Punch Miller

Punch Miller by Joe BusamErnest “Punch” Miller was born in Raceland, Louisiana, on June 10, 1894. Since his twin sister was named Ernestine Judy, it was natural that he would be nicknamed “Punch.” Having been given a drum by his stepfather, he later took lessons on trombone and trumpet, playing well enough to work with local dance bands while still in his teens. Before entering military service in World War One, Miller worked with Jack Carey in New Orleans.

Miller was an army bugler during the war, and his skill on trumpet improved during his time in the service. Once he returned to the Crescent City he formed his band the Delegates of Pleasure, which soon gained popular renown.

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By the mid-1920s, Punch Miller relocated to Chicago, which would be his home for the next 20 years. He played and recorded extensively with both famous and obscure musicians, his fiery New Orleans-style trumpet enlivening the recordings of Frankie “Half-Pint” Jaxon, Albert Wynn, Jimmy Bertrand, Junie Cobb, Tiny Parham, Jimmy Wade, François Moseley (aka Frankie Franko), and King Mutt and his Tennessee Thumpers. Punch also worked in vaudeville and toured with Jelly Roll Morton and Fate Marable. As he claims in the 1971 documentary ’Til the Butcher Cuts Him Down, he was fired by Morton because of his heavy drinking; alcoholism would plague him throughout his life.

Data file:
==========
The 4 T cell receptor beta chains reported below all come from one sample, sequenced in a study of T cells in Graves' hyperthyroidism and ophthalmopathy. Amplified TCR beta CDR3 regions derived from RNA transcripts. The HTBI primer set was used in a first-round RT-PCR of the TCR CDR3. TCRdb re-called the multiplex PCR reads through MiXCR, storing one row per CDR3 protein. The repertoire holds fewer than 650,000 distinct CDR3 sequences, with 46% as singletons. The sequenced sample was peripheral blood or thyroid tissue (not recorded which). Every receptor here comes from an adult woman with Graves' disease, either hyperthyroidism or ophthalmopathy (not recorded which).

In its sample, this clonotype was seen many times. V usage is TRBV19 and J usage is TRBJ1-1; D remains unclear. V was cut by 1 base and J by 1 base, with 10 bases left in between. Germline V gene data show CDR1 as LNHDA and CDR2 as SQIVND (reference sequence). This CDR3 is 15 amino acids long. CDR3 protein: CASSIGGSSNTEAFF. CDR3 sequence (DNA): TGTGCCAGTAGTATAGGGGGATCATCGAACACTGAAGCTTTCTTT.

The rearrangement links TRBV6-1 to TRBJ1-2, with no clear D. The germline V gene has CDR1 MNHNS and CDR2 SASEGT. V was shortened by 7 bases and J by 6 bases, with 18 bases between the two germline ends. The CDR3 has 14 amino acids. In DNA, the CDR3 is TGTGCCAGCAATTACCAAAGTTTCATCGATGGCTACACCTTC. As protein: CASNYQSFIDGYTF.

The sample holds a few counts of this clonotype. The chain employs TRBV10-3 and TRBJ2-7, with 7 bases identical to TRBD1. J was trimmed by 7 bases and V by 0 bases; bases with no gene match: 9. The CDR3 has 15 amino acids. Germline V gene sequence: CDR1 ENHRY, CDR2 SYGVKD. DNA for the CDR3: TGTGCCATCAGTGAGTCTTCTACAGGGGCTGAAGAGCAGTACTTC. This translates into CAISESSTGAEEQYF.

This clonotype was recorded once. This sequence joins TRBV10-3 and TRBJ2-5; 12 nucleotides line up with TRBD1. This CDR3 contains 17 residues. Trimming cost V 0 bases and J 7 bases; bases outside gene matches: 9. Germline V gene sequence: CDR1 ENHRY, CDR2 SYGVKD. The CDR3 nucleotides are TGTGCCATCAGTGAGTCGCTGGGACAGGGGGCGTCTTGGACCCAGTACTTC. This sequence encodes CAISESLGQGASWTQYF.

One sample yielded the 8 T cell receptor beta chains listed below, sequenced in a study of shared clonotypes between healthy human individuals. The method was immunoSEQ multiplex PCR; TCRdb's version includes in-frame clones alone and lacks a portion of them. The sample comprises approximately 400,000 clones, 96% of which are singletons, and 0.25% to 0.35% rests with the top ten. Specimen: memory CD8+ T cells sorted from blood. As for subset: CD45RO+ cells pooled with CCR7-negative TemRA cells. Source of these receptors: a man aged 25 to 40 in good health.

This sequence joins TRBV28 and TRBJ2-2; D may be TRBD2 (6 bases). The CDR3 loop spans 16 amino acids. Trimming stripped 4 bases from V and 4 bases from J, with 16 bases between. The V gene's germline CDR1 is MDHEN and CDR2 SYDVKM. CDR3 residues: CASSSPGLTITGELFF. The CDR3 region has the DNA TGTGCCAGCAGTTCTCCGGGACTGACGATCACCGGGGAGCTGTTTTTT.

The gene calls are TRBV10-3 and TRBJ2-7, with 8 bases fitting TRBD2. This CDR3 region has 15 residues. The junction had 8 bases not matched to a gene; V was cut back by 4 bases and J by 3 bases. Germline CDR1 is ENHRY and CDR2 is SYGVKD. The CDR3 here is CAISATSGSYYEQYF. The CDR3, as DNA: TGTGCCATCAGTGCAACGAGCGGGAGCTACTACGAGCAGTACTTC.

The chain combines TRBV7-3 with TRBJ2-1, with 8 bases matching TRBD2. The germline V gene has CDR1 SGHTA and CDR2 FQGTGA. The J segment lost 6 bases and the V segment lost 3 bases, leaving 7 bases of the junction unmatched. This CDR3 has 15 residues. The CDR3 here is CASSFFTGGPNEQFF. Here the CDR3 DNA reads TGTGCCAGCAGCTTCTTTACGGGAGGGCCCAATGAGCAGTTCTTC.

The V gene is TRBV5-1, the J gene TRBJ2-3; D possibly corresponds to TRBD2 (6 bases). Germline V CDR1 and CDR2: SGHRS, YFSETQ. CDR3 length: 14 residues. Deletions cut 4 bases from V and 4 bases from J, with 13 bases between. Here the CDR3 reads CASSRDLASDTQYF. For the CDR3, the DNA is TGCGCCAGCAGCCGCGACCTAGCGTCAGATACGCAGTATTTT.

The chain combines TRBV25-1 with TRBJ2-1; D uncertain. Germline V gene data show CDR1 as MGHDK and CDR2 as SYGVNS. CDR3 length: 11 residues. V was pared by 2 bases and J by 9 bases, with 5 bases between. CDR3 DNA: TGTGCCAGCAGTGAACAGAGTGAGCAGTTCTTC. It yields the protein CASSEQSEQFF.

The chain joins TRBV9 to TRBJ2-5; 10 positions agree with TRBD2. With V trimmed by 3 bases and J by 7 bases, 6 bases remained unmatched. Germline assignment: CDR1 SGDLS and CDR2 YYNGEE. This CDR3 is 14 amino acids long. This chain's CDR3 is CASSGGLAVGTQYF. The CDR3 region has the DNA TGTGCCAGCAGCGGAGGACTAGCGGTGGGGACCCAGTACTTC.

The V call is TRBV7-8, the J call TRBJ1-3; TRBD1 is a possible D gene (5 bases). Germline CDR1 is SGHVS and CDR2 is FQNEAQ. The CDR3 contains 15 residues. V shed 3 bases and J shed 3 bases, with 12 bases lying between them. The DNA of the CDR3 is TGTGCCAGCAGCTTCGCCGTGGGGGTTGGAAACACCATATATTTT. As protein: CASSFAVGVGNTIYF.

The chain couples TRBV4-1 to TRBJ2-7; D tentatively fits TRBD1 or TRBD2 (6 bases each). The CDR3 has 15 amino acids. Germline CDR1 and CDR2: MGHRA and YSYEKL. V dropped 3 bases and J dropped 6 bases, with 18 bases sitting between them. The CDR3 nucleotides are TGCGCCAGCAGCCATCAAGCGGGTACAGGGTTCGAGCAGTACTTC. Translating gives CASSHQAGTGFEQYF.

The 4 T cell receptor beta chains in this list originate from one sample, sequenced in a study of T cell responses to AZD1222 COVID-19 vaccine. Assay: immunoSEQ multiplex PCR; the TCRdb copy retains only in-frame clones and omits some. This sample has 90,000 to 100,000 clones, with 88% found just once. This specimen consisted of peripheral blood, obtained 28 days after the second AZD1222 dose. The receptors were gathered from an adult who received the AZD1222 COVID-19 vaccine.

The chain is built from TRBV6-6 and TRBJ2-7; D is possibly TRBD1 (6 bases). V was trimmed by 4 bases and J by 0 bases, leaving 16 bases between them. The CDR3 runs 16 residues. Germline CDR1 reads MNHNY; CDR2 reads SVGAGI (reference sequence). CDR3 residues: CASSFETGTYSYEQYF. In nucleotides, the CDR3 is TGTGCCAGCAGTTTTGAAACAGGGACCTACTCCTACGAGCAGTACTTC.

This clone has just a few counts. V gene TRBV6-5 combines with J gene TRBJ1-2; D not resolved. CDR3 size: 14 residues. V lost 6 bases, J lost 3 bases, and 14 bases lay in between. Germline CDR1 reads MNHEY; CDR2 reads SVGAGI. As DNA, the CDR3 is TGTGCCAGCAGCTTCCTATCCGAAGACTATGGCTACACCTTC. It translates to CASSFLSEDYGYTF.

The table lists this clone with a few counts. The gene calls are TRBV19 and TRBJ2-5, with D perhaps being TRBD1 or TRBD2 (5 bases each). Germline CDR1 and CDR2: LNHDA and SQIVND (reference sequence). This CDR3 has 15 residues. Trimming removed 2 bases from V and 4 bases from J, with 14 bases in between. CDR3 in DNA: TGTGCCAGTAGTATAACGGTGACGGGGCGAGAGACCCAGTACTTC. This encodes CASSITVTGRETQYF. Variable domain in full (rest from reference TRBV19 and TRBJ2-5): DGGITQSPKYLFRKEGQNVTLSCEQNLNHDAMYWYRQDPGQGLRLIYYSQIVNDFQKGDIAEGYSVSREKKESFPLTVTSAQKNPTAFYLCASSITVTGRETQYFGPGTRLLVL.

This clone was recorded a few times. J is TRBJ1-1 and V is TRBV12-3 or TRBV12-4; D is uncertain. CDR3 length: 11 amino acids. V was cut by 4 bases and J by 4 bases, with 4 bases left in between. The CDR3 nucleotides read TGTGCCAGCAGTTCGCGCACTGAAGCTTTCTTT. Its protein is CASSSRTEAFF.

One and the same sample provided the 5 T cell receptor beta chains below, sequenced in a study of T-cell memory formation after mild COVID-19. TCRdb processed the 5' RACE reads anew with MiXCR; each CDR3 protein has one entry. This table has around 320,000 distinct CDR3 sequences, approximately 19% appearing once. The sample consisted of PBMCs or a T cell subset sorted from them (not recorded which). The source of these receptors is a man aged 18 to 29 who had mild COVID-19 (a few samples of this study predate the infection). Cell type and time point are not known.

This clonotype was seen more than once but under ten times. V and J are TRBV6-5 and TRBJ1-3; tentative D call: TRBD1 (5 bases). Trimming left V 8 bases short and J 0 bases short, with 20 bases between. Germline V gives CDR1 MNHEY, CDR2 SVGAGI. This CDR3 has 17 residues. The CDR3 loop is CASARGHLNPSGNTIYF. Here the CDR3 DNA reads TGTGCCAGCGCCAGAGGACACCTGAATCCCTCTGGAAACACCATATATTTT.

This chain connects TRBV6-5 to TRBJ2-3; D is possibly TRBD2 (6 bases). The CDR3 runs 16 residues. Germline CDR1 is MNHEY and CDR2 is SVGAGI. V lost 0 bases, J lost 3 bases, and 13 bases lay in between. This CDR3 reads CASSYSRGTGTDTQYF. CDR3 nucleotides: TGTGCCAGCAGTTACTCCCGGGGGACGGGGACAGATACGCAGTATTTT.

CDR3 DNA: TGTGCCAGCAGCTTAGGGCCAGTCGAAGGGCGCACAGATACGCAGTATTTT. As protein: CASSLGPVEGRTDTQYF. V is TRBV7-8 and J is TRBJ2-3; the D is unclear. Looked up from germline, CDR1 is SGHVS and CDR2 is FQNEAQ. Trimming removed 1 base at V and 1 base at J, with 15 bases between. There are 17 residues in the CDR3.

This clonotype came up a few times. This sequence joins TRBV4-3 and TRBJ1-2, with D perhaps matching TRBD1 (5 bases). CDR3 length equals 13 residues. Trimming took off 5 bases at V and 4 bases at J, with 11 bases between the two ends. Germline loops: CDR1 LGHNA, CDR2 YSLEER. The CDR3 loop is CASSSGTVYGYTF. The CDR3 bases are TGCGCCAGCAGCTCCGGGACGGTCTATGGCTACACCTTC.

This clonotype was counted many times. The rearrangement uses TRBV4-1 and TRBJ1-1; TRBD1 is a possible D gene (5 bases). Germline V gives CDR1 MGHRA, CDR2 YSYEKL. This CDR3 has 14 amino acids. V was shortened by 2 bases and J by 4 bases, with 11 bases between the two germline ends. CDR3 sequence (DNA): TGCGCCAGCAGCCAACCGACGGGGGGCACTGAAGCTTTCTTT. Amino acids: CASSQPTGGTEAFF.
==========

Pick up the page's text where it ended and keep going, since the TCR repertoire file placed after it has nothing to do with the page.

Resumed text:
After his Chicago years, Punch Miller toured extensively. In 1947 he appeared on the premiere episode of Rudi Blesh’s radio program, This Is Jazz. For a time he barnstormed the country with carnivals and circuses, working whenever and wherever he could, even performing with early rock ’n’ roll bands.

Miller returned home to New Orleans in 1956, and struggled on financially until the founding of Preservation Hall in 1961. New Orleans was just beginning to rediscover and celebrate its musical heritage—and pioneering jazz musicians like Punch Miller. Miller recorded again starting in the late 1950s and was one of the first stars at Preservation Hall. He toured Japan with George Lewis in 1963, and continued to perform in New Orleans for the rest of his life.

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Punch Miller died in New Orleans on December 2, 1971.

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